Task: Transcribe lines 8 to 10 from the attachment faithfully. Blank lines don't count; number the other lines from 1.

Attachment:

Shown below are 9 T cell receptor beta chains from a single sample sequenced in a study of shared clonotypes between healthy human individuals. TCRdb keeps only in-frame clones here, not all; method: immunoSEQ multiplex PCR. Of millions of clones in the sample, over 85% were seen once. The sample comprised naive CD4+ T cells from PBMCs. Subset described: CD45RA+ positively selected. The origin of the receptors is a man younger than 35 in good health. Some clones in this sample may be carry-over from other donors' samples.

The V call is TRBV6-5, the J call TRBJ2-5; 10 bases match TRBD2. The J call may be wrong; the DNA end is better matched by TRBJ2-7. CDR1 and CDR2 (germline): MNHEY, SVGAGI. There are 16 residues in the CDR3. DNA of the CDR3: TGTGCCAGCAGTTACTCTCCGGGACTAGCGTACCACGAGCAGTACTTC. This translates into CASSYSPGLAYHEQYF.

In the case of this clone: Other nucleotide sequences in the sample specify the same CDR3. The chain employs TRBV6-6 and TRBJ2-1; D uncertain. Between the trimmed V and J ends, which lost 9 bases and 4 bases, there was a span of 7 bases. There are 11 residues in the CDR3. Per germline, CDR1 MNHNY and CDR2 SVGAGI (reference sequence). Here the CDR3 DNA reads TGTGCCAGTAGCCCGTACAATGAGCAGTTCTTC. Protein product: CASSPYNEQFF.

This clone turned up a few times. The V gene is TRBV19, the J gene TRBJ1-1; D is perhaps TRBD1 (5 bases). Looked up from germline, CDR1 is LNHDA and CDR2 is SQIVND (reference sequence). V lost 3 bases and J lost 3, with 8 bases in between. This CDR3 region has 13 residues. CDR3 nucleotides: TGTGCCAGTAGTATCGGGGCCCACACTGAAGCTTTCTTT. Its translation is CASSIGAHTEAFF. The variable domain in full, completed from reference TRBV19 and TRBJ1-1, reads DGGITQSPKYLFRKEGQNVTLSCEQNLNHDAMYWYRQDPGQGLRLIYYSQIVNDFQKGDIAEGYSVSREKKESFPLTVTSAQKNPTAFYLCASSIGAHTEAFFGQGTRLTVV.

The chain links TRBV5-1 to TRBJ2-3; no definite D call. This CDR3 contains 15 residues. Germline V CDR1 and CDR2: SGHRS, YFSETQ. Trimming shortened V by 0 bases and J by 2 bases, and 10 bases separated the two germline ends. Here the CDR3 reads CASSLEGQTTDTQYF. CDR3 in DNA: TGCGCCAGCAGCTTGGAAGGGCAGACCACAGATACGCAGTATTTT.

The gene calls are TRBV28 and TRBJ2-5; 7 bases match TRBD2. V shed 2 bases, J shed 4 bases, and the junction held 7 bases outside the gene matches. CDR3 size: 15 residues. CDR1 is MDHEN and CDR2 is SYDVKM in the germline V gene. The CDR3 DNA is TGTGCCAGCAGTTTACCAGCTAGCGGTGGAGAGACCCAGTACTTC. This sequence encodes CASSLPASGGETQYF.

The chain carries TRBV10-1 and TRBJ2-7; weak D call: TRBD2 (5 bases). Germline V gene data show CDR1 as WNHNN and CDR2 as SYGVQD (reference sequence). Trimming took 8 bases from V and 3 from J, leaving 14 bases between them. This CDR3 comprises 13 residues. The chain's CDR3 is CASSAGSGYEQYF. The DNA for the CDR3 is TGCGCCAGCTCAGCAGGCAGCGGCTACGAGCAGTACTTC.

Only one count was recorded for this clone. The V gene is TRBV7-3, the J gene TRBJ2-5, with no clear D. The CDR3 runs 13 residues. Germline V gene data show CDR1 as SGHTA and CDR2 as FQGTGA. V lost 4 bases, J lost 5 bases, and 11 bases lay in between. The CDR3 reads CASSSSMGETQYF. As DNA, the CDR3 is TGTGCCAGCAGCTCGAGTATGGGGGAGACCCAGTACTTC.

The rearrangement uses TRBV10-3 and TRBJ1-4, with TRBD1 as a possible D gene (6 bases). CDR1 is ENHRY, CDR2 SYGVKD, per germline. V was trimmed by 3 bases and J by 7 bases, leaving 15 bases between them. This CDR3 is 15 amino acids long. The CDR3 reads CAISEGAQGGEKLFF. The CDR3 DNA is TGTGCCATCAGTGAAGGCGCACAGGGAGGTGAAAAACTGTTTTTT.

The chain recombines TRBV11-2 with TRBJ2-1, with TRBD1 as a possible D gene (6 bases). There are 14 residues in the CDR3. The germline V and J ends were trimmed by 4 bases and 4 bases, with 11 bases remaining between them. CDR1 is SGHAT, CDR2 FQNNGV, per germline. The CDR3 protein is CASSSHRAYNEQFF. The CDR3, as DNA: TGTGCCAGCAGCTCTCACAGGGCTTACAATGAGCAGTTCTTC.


Only one count was recorded for this clone. The V gene is TRBV7-3, the J gene TRBJ2-5, with no clear D. The CDR3 runs 13 residues. Germline V gene data show CDR1 as SGHTA and CDR2 as FQGTGA. V lost 4 bases, J lost 5 bases, and 11 bases lay in between. The CDR3 reads CASSSSMGETQYF. As DNA, the CDR3 is TGTGCCAGCAGCTCGAGTATGGGGGAGACCCAGTACTTC.

The rearrangement uses TRBV10-3 and TRBJ1-4, with TRBD1 as a possible D gene (6 bases). CDR1 is ENHRY, CDR2 SYGVKD, per germline. V was trimmed by 3 bases and J by 7 bases, leaving 15 bases between them. This CDR3 is 15 amino acids long. The CDR3 reads CAISEGAQGGEKLFF. The CDR3 DNA is TGTGCCATCAGTGAAGGCGCACAGGGAGGTGAAAAACTGTTTTTT.

The chain recombines TRBV11-2 with TRBJ2-1, with TRBD1 as a possible D gene (6 bases). There are 14 residues in the CDR3. The germline V and J ends were trimmed by 4 bases and 4 bases, with 11 bases remaining between them. CDR1 is SGHAT, CDR2 FQNNGV, per germline. The CDR3 protein is CASSSHRAYNEQFF. The CDR3, as DNA: TGTGCCAGCAGCTCTCACAGGGCTTACAATGAGCAGTTCTTC.